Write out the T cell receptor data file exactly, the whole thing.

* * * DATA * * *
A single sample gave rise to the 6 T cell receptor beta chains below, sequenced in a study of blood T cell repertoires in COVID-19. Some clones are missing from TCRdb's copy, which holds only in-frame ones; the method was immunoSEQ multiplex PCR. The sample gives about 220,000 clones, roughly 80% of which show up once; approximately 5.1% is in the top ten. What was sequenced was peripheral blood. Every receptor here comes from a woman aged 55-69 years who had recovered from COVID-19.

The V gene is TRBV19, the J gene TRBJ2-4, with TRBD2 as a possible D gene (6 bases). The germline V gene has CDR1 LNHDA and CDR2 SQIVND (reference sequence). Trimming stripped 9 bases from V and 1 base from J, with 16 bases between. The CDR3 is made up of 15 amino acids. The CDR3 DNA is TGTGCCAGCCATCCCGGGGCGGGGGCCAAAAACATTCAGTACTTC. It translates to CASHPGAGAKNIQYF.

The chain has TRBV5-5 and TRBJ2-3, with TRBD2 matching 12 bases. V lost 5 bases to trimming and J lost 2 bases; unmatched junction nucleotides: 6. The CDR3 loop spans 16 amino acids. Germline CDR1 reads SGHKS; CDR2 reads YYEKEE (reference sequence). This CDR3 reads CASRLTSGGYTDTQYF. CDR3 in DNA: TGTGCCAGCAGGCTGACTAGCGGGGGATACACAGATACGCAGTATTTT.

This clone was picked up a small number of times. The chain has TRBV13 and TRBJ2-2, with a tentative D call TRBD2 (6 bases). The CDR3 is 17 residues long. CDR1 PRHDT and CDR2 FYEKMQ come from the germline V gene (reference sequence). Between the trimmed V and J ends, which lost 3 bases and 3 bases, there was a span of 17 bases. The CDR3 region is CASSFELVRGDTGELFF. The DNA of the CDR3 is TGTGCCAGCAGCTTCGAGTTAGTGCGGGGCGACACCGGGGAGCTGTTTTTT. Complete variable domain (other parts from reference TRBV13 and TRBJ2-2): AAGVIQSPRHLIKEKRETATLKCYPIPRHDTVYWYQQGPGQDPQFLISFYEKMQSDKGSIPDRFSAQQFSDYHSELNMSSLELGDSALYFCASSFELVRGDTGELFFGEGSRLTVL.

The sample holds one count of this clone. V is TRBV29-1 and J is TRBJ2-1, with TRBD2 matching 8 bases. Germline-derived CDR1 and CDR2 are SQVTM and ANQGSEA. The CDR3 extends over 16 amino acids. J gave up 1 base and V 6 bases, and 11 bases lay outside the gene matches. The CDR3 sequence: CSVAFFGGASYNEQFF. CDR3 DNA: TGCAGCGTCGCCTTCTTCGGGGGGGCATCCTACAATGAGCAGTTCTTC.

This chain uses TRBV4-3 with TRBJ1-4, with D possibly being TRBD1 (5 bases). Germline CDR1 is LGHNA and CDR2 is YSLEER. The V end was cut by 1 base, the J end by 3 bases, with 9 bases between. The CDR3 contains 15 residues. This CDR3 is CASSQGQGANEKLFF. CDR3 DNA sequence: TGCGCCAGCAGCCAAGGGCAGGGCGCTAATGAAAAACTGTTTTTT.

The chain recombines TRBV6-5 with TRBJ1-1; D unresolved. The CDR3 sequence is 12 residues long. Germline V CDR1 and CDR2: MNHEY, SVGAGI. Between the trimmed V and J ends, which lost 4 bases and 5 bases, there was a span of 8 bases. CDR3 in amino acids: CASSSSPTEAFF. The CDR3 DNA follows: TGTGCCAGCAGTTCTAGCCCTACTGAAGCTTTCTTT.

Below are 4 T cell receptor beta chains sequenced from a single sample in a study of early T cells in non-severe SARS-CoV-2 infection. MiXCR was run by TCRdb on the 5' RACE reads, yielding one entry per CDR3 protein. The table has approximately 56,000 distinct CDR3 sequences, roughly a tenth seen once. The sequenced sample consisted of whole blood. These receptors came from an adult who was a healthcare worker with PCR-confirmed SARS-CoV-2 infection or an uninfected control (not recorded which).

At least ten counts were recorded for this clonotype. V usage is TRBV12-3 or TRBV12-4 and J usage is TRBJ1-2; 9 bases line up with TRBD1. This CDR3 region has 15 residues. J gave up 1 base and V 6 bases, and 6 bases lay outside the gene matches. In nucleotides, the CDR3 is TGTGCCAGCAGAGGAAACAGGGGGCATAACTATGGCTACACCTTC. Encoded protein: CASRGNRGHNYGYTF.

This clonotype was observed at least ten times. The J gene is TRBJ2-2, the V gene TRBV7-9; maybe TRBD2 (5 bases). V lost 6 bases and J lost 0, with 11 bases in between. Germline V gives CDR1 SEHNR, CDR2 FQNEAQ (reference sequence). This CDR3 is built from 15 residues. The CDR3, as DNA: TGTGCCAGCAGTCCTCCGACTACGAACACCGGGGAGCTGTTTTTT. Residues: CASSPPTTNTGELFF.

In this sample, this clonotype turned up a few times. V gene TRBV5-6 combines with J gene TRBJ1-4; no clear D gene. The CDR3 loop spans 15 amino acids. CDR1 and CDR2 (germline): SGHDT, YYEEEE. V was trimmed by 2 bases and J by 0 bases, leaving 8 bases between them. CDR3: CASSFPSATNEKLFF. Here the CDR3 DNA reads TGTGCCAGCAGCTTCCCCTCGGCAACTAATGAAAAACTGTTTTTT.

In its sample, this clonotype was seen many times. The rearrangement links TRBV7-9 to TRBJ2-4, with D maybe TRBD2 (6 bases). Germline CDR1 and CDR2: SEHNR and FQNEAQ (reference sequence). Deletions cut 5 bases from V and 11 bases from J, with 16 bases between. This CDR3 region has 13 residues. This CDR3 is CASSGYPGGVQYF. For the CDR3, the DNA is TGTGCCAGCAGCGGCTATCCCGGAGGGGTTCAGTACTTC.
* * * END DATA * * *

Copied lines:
A single sample gave rise to the 6 T cell receptor beta chains below, sequenced in a study of blood T cell repertoires in COVID-19. Some clones are missing from TCRdb's copy, which holds only in-frame ones; the method was immunoSEQ multiplex PCR. The sample gives about 220,000 clones, roughly 80% of which show up once; approximately 5.1% is in the top ten. What was sequenced was peripheral blood. Every receptor here comes from a woman aged 55-69 years who had recovered from COVID-19.

The V gene is TRBV19, the J gene TRBJ2-4, with TRBD2 as a possible D gene (6 bases). The germline V gene has CDR1 LNHDA and CDR2 SQIVND (reference sequence). Trimming stripped 9 bases from V and 1 base from J, with 16 bases between. The CDR3 is made up of 15 amino acids. The CDR3 DNA is TGTGCCAGCCATCCCGGGGCGGGGGCCAAAAACATTCAGTACTTC. It translates to CASHPGAGAKNIQYF.

The chain has TRBV5-5 and TRBJ2-3, with TRBD2 matching 12 bases. V lost 5 bases to trimming and J lost 2 bases; unmatched junction nucleotides: 6. The CDR3 loop spans 16 amino acids. Germline CDR1 reads SGHKS; CDR2 reads YYEKEE (reference sequence). This CDR3 reads CASRLTSGGYTDTQYF. CDR3 in DNA: TGTGCCAGCAGGCTGACTAGCGGGGGATACACAGATACGCAGTATTTT.

This clone was picked up a small number of times. The chain has TRBV13 and TRBJ2-2, with a tentative D call TRBD2 (6 bases). The CDR3 is 17 residues long. CDR1 PRHDT and CDR2 FYEKMQ come from the germline V gene (reference sequence). Between the trimmed V and J ends, which lost 3 bases and 3 bases, there was a span of 17 bases. The CDR3 region is CASSFELVRGDTGELFF. The DNA of the CDR3 is TGTGCCAGCAGCTTCGAGTTAGTGCGGGGCGACACCGGGGAGCTGTTTTTT. Complete variable domain (other parts from reference TRBV13 and TRBJ2-2): AAGVIQSPRHLIKEKRETATLKCYPIPRHDTVYWYQQGPGQDPQFLISFYEKMQSDKGSIPDRFSAQQFSDYHSELNMSSLELGDSALYFCASSFELVRGDTGELFFGEGSRLTVL.

The sample holds one count of this clone. V is TRBV29-1 and J is TRBJ2-1, with TRBD2 matching 8 bases. Germline-derived CDR1 and CDR2 are SQVTM and ANQGSEA. The CDR3 extends over 16 amino acids. J gave up 1 base and V 6 bases, and 11 bases lay outside the gene matches. The CDR3 sequence: CSVAFFGGASYNEQFF. CDR3 DNA: TGCAGCGTCGCCTTCTTCGGGGGGGCATCCTACAATGAGCAGTTCTTC.

This chain uses TRBV4-3 with TRBJ1-4, with D possibly being TRBD1 (5 bases). Germline CDR1 is LGHNA and CDR2 is YSLEER. The V end was cut by 1 base, the J end by 3 bases, with 9 bases between. The CDR3 contains 15 residues. This CDR3 is CASSQGQGANEKLFF. CDR3 DNA sequence: TGCGCCAGCAGCCAAGGGCAGGGCGCTAATGAAAAACTGTTTTTT.

The chain recombines TRBV6-5 with TRBJ1-1; D unresolved. The CDR3 sequence is 12 residues long. Germline V CDR1 and CDR2: MNHEY, SVGAGI. Between the trimmed V and J ends, which lost 4 bases and 5 bases, there was a span of 8 bases. CDR3 in amino acids: CASSSSPTEAFF. The CDR3 DNA follows: TGTGCCAGCAGTTCTAGCCCTACTGAAGCTTTCTTT.

Below are 4 T cell receptor beta chains sequenced from a single sample in a study of early T cells in non-severe SARS-CoV-2 infection. MiXCR was run by TCRdb on the 5' RACE reads, yielding one entry per CDR3 protein. The table has approximately 56,000 distinct CDR3 sequences, roughly a tenth seen once. The sequenced sample consisted of whole blood. These receptors came from an adult who was a healthcare worker with PCR-confirmed SARS-CoV-2 infection or an uninfected control (not recorded which).

At least ten counts were recorded for this clonotype. V usage is TRBV12-3 or TRBV12-4 and J usage is TRBJ1-2; 9 bases line up with TRBD1. This CDR3 region has 15 residues. J gave up 1 base and V 6 bases, and 6 bases lay outside the gene matches. In nucleotides, the CDR3 is TGTGCCAGCAGAGGAAACAGGGGGCATAACTATGGCTACACCTTC. Encoded protein: CASRGNRGHNYGYTF.

This clonotype was observed at least ten times. The J gene is TRBJ2-2, the V gene TRBV7-9; maybe TRBD2 (5 bases). V lost 6 bases and J lost 0, with 11 bases in between. Germline V gives CDR1 SEHNR, CDR2 FQNEAQ (reference sequence). This CDR3 is built from 15 residues. The CDR3, as DNA: TGTGCCAGCAGTCCTCCGACTACGAACACCGGGGAGCTGTTTTTT. Residues: CASSPPTTNTGELFF.

In this sample, this clonotype turned up a few times. V gene TRBV5-6 combines with J gene TRBJ1-4; no clear D gene. The CDR3 loop spans 15 amino acids. CDR1 and CDR2 (germline): SGHDT, YYEEEE. V was trimmed by 2 bases and J by 0 bases, leaving 8 bases between them. CDR3: CASSFPSATNEKLFF. Here the CDR3 DNA reads TGTGCCAGCAGCTTCCCCTCGGCAACTAATGAAAAACTGTTTTTT.

In its sample, this clonotype was seen many times. The rearrangement links TRBV7-9 to TRBJ2-4, with D maybe TRBD2 (6 bases). Germline CDR1 and CDR2: SEHNR and FQNEAQ (reference sequence). Deletions cut 5 bases from V and 11 bases from J, with 16 bases between. This CDR3 region has 13 residues. This CDR3 is CASSGYPGGVQYF. For the CDR3, the DNA is TGTGCCAGCAGCGGCTATCCCGGAGGGGTTCAGTACTTC.